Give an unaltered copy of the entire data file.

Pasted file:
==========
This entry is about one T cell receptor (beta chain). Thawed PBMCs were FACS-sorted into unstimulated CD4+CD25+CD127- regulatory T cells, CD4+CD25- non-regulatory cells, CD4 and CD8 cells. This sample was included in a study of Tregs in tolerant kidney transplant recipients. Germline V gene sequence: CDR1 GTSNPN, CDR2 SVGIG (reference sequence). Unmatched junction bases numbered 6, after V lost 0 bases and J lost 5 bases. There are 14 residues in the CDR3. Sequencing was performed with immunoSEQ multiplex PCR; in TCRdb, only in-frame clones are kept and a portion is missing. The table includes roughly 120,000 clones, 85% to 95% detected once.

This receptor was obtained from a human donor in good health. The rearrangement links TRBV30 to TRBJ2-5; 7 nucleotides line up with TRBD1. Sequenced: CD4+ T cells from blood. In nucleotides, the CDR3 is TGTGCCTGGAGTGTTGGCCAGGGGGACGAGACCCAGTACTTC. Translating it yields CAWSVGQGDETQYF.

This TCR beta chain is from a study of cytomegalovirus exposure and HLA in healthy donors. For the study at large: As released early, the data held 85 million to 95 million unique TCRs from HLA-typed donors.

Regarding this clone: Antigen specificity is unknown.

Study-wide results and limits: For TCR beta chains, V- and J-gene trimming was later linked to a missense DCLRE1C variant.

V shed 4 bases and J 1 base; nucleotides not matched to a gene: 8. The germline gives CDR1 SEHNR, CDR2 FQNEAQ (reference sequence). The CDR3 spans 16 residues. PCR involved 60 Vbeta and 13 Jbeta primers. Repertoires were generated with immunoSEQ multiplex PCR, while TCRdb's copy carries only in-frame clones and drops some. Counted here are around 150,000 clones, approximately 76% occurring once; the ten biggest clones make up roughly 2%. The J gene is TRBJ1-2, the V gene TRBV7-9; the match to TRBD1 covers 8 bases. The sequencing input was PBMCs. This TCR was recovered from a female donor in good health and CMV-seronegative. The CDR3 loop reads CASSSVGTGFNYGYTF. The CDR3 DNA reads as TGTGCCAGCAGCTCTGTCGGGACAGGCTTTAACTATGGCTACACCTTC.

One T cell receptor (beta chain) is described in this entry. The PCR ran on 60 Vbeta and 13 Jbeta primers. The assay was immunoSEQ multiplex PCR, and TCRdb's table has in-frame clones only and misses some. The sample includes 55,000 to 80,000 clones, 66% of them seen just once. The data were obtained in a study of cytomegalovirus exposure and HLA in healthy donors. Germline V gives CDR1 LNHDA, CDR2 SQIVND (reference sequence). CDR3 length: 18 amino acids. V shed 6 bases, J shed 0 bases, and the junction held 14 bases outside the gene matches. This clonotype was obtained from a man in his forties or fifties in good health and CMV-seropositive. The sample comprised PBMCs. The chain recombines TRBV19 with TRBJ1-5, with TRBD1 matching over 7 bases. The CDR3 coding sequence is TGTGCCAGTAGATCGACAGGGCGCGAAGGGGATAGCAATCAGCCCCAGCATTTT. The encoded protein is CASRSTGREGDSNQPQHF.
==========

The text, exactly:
This entry is about one T cell receptor (beta chain). Thawed PBMCs were FACS-sorted into unstimulated CD4+CD25+CD127- regulatory T cells, CD4+CD25- non-regulatory cells, CD4 and CD8 cells. This sample was included in a study of Tregs in tolerant kidney transplant recipients. Germline V gene sequence: CDR1 GTSNPN, CDR2 SVGIG (reference sequence). Unmatched junction bases numbered 6, after V lost 0 bases and J lost 5 bases. There are 14 residues in the CDR3. Sequencing was performed with immunoSEQ multiplex PCR; in TCRdb, only in-frame clones are kept and a portion is missing. The table includes roughly 120,000 clones, 85% to 95% detected once.

This receptor was obtained from a human donor in good health. The rearrangement links TRBV30 to TRBJ2-5; 7 nucleotides line up with TRBD1. Sequenced: CD4+ T cells from blood. In nucleotides, the CDR3 is TGTGCCTGGAGTGTTGGCCAGGGGGACGAGACCCAGTACTTC. Translating it yields CAWSVGQGDETQYF.

This TCR beta chain is from a study of cytomegalovirus exposure and HLA in healthy donors. For the study at large: As released early, the data held 85 million to 95 million unique TCRs from HLA-typed donors.

Regarding this clone: Antigen specificity is unknown.

Study-wide results and limits: For TCR beta chains, V- and J-gene trimming was later linked to a missense DCLRE1C variant.

V shed 4 bases and J 1 base; nucleotides not matched to a gene: 8. The germline gives CDR1 SEHNR, CDR2 FQNEAQ (reference sequence). The CDR3 spans 16 residues. PCR involved 60 Vbeta and 13 Jbeta primers. Repertoires were generated with immunoSEQ multiplex PCR, while TCRdb's copy carries only in-frame clones and drops some. Counted here are around 150,000 clones, approximately 76% occurring once; the ten biggest clones make up roughly 2%. The J gene is TRBJ1-2, the V gene TRBV7-9; the match to TRBD1 covers 8 bases. The sequencing input was PBMCs. This TCR was recovered from a female donor in good health and CMV-seronegative. The CDR3 loop reads CASSSVGTGFNYGYTF. The CDR3 DNA reads as TGTGCCAGCAGCTCTGTCGGGACAGGCTTTAACTATGGCTACACCTTC.

One T cell receptor (beta chain) is described in this entry. The PCR ran on 60 Vbeta and 13 Jbeta primers. The assay was immunoSEQ multiplex PCR, and TCRdb's table has in-frame clones only and misses some. The sample includes 55,000 to 80,000 clones, 66% of them seen just once. The data were obtained in a study of cytomegalovirus exposure and HLA in healthy donors. Germline V gives CDR1 LNHDA, CDR2 SQIVND (reference sequence). CDR3 length: 18 amino acids. V shed 6 bases, J shed 0 bases, and the junction held 14 bases outside the gene matches. This clonotype was obtained from a man in his forties or fifties in good health and CMV-seropositive. The sample comprised PBMCs. The chain recombines TRBV19 with TRBJ1-5, with TRBD1 matching over 7 bases. The CDR3 coding sequence is TGTGCCAGTAGATCGACAGGGCGCGAAGGGGATAGCAATCAGCCCCAGCATTTT. The encoded protein is CASRSTGREGDSNQPQHF.